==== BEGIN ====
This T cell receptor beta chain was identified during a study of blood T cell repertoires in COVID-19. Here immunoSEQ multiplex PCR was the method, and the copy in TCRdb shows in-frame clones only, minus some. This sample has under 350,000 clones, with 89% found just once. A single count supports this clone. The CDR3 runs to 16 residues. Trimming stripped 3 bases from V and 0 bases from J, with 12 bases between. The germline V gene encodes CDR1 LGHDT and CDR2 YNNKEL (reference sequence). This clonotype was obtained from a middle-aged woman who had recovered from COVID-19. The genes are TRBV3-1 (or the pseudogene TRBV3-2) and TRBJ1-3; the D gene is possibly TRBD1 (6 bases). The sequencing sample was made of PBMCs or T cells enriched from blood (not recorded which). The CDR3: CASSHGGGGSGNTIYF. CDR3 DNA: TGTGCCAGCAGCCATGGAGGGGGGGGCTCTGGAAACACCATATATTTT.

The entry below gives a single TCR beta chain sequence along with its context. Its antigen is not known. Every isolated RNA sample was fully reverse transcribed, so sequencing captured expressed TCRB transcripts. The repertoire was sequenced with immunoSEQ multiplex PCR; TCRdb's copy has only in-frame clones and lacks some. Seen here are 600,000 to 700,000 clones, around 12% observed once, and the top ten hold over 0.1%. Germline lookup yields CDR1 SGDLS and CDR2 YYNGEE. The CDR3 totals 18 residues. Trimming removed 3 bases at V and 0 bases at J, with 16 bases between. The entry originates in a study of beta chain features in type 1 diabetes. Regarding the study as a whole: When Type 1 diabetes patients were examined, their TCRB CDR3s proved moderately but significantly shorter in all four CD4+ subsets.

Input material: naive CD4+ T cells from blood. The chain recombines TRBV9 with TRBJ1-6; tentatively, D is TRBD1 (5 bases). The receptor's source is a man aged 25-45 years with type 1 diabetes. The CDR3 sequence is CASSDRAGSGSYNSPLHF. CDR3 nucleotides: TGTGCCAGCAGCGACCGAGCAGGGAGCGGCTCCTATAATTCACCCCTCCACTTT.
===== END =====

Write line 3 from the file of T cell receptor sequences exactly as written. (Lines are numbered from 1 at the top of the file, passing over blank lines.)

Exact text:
Input material: naive CD4+ T cells from blood. The chain recombines TRBV9 with TRBJ1-6; tentatively, D is TRBD1 (5 bases). The receptor's source is a man aged 25-45 years with type 1 diabetes. The CDR3 sequence is CASSDRAGSGSYNSPLHF. CDR3 nucleotides: TGTGCCAGCAGCGACCGAGCAGGGAGCGGCTCCTATAATTCACCCCTCCACTTT.